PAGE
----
At Wagly Veterinary Hospital and Pet campus, sterilization (aka spay or neuter) is recommended for nearly all of the pets unless the pet parent plans to use the pet as a part of a quality strategic breeding program or for competitions.
Why should pets be altered? The reproductive organs are responsible for producing hormones that have a variety of actions in the pet’s body. Removal of the exposure to these hormones results in a statistically significant improvement in pets’ wellness throughout their lifetime.
- Pets that are altered are statistically less likely to roam away from home, so they are less likely to face danger like getting lost and other hazards.
- Pets who are altered are less likely to exhibit dominant, sexual, territorial AND aggressive behaviors, (behaviors like humping or urine marking) improving the quality of life for both pets and family members.
- Females who have been spayed have a dramatic reduction in their risk of potentially deadly uterine infections called pyometra.
- Spaying/neutering prevents unwanted pet pregnancies. Pet overpopulation from unplanned litters is a significant nationwide problem.
- Neutering males eliminates the risk of testicular cancer risk and reduces the risk of prostatic disease.
- Spayed females have a marked decrease in mammary cancer. The risk is almost 100% eliminated if they are spayed before their first heat cycle.
- When should a pet be spayed/neutered? Recommendations vary based on the species, gender, breed, size, and behavior of your pet. Because there are many variables involved in deciding when to spay or neuter your pet, this is something to discuss with your veterinarian during puppy wellness exams. The ideal age is generally around 5-6 months.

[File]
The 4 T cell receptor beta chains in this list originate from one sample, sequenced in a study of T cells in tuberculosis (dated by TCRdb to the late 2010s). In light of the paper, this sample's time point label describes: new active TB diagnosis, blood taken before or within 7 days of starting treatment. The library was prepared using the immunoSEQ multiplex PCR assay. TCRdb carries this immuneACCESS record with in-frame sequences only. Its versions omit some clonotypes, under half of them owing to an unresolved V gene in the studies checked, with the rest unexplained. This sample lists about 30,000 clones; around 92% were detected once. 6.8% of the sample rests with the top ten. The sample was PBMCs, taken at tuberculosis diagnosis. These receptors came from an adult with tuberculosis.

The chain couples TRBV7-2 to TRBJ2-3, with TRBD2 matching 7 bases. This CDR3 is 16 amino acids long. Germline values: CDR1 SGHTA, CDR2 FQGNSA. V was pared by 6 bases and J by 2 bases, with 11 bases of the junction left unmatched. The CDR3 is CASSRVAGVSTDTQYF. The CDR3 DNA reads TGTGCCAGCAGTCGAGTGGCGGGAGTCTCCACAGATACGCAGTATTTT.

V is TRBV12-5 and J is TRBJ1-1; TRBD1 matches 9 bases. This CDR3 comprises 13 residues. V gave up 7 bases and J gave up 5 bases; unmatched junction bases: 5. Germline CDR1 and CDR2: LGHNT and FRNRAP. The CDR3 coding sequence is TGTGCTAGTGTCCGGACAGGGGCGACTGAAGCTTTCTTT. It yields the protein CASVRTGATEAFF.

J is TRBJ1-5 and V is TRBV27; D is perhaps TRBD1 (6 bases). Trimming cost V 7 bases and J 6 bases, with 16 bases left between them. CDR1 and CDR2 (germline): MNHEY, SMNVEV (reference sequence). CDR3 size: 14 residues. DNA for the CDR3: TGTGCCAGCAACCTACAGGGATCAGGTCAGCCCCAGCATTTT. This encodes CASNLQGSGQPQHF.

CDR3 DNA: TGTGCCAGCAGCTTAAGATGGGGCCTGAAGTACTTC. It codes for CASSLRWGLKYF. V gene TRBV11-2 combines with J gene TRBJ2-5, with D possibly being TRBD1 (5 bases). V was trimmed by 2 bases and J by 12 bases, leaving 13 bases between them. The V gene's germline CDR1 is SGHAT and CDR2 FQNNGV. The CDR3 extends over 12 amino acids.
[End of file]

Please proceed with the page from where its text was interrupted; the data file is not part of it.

- Will my pet have a long recovery? Your pet may be sleepier than usual the evening following surgery and in many cases will come home with a few days of pain medication. The pet will need to wear an Elizabethan collar (a cone) to prevent them harming their incision and will need their exercise limited during the recovery period (usually until suture removal 10-14 days after the procedure). Generally, within a day or two of surgery, the pet is back to their normal attitude and energy level.
- Should we let our dog have just one litter of puppies? What if we want out children to have the experience of puppies? The reduction of cancer risk, reduction of pyometra risk and reduction of homeless pets are significant benefits that often outweigh the benefit of “just one litter” breeding. This is a conversation our veterinary team is happy to have with you. For those seeking the puppy experience, consider if fostering a pet in need would be an option. There are likely rescue organizations that would welcome foster families who could provide a short (or long-term) home to a pregnant dog who is looking for a safe place to land.
Why choose Wagly Pet Campus and Veterinary Hospital for my pet’s spay or neuter?
- From the front desk to the back door, every member of the Wagly family is working to provide the best in comfort, safety, convenience, and highest quality care for your pet. We understand what an honor and responsibility it is to be entrusted with the care of your loved ones and treat them as we would our own.
- How much does it cost? Wagly is proud to offer Wellness Membership Plans which are designed to include the routine recommended pet wellness and preventative care including all examinations, recommended vaccinations and preventative diagnostics. For a small additional fee, you can add on the spay/neuter option for your pet.